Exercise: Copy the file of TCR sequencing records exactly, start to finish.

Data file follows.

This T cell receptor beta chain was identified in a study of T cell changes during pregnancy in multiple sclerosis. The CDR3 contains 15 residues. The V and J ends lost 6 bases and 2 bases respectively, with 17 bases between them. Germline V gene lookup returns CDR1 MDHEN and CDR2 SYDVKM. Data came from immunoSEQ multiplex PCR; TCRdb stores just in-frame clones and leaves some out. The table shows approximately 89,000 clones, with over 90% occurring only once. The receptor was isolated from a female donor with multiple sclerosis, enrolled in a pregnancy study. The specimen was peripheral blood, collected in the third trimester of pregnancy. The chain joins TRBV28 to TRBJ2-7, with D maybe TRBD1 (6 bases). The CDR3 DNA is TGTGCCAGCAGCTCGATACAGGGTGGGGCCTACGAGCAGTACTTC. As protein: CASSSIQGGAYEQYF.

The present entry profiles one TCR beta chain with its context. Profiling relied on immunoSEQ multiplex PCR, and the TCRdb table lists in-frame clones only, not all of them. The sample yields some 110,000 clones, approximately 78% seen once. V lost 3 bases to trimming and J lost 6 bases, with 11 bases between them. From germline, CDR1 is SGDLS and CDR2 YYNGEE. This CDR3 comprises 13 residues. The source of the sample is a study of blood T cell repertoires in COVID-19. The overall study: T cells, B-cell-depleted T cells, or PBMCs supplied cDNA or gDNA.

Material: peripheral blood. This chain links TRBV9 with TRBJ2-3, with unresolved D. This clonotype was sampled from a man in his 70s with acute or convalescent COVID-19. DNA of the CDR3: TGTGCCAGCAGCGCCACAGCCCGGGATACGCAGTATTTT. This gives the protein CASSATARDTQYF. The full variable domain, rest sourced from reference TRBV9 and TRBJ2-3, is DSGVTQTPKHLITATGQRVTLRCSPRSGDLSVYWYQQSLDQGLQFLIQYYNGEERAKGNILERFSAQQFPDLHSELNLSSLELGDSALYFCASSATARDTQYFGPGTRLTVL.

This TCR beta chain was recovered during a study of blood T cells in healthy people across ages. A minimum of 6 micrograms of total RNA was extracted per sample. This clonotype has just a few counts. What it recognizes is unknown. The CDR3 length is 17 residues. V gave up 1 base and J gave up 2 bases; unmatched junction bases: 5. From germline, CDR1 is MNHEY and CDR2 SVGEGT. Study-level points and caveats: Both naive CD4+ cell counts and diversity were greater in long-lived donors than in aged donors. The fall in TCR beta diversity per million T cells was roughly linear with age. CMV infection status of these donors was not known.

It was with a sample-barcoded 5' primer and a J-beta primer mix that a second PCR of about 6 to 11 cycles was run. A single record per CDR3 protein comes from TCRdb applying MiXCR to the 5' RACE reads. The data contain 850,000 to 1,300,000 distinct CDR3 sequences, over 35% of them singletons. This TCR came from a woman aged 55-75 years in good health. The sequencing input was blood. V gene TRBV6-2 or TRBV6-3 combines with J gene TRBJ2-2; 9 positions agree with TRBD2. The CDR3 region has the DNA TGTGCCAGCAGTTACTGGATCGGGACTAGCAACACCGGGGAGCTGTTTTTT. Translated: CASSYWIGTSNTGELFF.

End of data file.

This T cell receptor beta chain was identified in a study of T cell changes during pregnancy in multiple sclerosis. The CDR3 contains 15 residues. The V and J ends lost 6 bases and 2 bases respectively, with 17 bases between them. Germline V gene lookup returns CDR1 MDHEN and CDR2 SYDVKM. Data came from immunoSEQ multiplex PCR; TCRdb stores just in-frame clones and leaves some out. The table shows approximately 89,000 clones, with over 90% occurring only once. The receptor was isolated from a female donor with multiple sclerosis, enrolled in a pregnancy study. The specimen was peripheral blood, collected in the third trimester of pregnancy. The chain joins TRBV28 to TRBJ2-7, with D maybe TRBD1 (6 bases). The CDR3 DNA is TGTGCCAGCAGCTCGATACAGGGTGGGGCCTACGAGCAGTACTTC. As protein: CASSSIQGGAYEQYF.

The present entry profiles one TCR beta chain with its context. Profiling relied on immunoSEQ multiplex PCR, and the TCRdb table lists in-frame clones only, not all of them. The sample yields some 110,000 clones, approximately 78% seen once. V lost 3 bases to trimming and J lost 6 bases, with 11 bases between them. From germline, CDR1 is SGDLS and CDR2 YYNGEE. This CDR3 comprises 13 residues. The source of the sample is a study of blood T cell repertoires in COVID-19. The overall study: T cells, B-cell-depleted T cells, or PBMCs supplied cDNA or gDNA.

Material: peripheral blood. This chain links TRBV9 with TRBJ2-3, with unresolved D. This clonotype was sampled from a man in his 70s with acute or convalescent COVID-19. DNA of the CDR3: TGTGCCAGCAGCGCCACAGCCCGGGATACGCAGTATTTT. This gives the protein CASSATARDTQYF. The full variable domain, rest sourced from reference TRBV9 and TRBJ2-3, is DSGVTQTPKHLITATGQRVTLRCSPRSGDLSVYWYQQSLDQGLQFLIQYYNGEERAKGNILERFSAQQFPDLHSELNLSSLELGDSALYFCASSATARDTQYFGPGTRLTVL.

This TCR beta chain was recovered during a study of blood T cells in healthy people across ages. A minimum of 6 micrograms of total RNA was extracted per sample. This clonotype has just a few counts. What it recognizes is unknown. The CDR3 length is 17 residues. V gave up 1 base and J gave up 2 bases; unmatched junction bases: 5. From germline, CDR1 is MNHEY and CDR2 SVGEGT. Study-level points and caveats: Both naive CD4+ cell counts and diversity were greater in long-lived donors than in aged donors. The fall in TCR beta diversity per million T cells was roughly linear with age. CMV infection status of these donors was not known.

It was with a sample-barcoded 5' primer and a J-beta primer mix that a second PCR of about 6 to 11 cycles was run. A single record per CDR3 protein comes from TCRdb applying MiXCR to the 5' RACE reads. The data contain 850,000 to 1,300,000 distinct CDR3 sequences, over 35% of them singletons. This TCR came from a woman aged 55-75 years in good health. The sequencing input was blood. V gene TRBV6-2 or TRBV6-3 combines with J gene TRBJ2-2; 9 positions agree with TRBD2. The CDR3 region has the DNA TGTGCCAGCAGTTACTGGATCGGGACTAGCAACACCGGGGAGCTGTTTTTT. Translated: CASSYWIGTSNTGELFF.